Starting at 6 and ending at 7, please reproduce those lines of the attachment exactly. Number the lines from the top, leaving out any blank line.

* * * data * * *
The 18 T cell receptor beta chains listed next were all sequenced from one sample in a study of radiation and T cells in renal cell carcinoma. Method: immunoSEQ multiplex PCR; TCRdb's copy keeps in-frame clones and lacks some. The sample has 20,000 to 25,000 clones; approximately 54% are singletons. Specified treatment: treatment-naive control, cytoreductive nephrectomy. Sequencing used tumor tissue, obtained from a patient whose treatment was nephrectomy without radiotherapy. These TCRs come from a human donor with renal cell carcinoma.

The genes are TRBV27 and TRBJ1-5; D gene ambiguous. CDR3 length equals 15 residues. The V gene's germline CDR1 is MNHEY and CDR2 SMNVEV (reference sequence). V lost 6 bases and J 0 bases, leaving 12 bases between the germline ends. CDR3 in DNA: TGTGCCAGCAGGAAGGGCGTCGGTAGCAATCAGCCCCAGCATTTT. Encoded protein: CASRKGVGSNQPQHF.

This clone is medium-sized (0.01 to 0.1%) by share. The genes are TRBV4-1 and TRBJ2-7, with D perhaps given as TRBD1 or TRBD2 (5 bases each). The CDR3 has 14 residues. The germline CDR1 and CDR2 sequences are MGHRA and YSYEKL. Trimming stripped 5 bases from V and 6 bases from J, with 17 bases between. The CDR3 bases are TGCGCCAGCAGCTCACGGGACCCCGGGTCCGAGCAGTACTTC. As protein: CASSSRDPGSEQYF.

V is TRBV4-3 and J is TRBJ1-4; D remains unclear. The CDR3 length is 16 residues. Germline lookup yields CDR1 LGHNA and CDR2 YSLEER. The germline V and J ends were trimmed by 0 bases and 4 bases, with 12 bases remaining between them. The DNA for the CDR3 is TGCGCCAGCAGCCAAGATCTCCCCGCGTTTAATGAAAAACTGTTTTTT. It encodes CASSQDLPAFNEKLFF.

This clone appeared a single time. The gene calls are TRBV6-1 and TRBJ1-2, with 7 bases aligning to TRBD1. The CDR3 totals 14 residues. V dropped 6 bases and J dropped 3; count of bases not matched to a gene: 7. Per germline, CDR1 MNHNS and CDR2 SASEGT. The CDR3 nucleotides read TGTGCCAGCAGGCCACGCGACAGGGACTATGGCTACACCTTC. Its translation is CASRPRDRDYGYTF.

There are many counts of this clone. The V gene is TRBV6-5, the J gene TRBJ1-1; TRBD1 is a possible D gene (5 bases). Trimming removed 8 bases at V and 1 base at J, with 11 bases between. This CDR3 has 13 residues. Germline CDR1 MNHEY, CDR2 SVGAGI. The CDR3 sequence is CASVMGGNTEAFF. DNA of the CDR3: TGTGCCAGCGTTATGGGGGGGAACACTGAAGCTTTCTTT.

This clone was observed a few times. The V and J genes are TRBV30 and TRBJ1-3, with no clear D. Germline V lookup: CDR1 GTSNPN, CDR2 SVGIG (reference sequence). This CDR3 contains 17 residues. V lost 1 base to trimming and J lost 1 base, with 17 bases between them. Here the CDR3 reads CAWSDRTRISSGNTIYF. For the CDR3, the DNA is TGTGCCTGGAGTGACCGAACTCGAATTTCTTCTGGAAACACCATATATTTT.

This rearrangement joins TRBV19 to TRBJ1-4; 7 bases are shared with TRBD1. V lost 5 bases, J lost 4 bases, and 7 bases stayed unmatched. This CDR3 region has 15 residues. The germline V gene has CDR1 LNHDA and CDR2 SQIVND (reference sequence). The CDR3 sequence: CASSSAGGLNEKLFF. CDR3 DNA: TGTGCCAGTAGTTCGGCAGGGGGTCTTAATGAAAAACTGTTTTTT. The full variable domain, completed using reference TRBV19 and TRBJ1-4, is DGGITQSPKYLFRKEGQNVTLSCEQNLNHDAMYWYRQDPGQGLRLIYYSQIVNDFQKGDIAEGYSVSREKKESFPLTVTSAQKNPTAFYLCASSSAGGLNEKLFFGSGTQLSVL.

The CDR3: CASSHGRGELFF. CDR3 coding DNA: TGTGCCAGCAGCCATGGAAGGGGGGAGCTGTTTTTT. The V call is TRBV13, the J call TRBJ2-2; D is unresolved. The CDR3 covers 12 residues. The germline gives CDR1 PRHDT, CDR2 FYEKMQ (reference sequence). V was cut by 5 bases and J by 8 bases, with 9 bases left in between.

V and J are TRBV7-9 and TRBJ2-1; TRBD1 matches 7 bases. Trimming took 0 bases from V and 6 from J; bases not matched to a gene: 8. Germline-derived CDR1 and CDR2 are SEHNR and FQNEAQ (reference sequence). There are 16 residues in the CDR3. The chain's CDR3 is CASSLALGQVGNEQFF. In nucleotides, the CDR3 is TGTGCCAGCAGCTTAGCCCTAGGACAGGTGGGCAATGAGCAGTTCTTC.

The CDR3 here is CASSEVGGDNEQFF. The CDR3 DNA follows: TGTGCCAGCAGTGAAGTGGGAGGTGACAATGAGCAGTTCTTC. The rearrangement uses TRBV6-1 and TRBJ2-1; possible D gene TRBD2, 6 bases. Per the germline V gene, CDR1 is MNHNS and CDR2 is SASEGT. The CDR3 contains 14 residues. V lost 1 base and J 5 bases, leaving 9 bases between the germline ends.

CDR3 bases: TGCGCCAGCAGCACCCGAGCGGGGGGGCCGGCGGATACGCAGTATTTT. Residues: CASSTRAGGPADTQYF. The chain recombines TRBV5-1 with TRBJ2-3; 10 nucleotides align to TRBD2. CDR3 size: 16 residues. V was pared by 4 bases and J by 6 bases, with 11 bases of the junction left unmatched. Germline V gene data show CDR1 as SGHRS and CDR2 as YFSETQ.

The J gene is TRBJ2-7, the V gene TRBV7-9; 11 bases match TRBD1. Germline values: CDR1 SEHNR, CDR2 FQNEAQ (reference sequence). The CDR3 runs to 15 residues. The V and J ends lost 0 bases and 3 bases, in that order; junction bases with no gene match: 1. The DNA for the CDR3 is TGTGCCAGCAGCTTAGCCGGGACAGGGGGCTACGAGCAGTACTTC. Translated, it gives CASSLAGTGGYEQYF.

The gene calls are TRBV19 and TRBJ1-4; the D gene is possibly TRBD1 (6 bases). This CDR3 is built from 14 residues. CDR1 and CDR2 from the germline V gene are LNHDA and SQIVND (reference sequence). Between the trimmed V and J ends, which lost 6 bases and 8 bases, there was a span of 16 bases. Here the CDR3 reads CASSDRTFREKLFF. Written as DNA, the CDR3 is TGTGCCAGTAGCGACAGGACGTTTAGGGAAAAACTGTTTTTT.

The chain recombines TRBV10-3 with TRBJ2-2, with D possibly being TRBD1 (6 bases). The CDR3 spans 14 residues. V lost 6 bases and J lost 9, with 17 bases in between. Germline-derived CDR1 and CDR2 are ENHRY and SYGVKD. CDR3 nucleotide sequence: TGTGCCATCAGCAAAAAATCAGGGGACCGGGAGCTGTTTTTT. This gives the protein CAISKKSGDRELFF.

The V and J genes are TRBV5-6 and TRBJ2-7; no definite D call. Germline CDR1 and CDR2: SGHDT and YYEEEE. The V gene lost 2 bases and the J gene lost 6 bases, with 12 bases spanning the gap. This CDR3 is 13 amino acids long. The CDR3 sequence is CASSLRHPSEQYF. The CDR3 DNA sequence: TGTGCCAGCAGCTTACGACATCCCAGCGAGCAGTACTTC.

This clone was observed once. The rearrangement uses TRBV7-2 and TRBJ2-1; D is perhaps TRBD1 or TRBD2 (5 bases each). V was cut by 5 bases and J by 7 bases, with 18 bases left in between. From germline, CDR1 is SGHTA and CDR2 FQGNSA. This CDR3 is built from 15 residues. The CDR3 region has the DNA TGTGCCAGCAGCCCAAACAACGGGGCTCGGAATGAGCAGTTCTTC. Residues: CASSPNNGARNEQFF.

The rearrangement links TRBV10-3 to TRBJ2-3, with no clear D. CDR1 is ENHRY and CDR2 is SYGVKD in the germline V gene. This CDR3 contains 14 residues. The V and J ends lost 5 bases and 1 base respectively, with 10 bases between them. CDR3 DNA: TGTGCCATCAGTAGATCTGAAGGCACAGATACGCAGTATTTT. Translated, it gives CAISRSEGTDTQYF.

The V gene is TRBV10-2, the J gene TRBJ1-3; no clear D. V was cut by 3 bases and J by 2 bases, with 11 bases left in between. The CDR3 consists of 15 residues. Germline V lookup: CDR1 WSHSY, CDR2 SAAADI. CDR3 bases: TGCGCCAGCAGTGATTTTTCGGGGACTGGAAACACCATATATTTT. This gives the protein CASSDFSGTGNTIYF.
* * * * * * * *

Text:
There are many counts of this clone. The V gene is TRBV6-5, the J gene TRBJ1-1; TRBD1 is a possible D gene (5 bases). Trimming removed 8 bases at V and 1 base at J, with 11 bases between. This CDR3 has 13 residues. Germline CDR1 MNHEY, CDR2 SVGAGI. The CDR3 sequence is CASVMGGNTEAFF. DNA of the CDR3: TGTGCCAGCGTTATGGGGGGGAACACTGAAGCTTTCTTT.

This clone was observed a few times. The V and J genes are TRBV30 and TRBJ1-3, with no clear D. Germline V lookup: CDR1 GTSNPN, CDR2 SVGIG (reference sequence). This CDR3 contains 17 residues. V lost 1 base to trimming and J lost 1 base, with 17 bases between them. Here the CDR3 reads CAWSDRTRISSGNTIYF. For the CDR3, the DNA is TGTGCCTGGAGTGACCGAACTCGAATTTCTTCTGGAAACACCATATATTTT.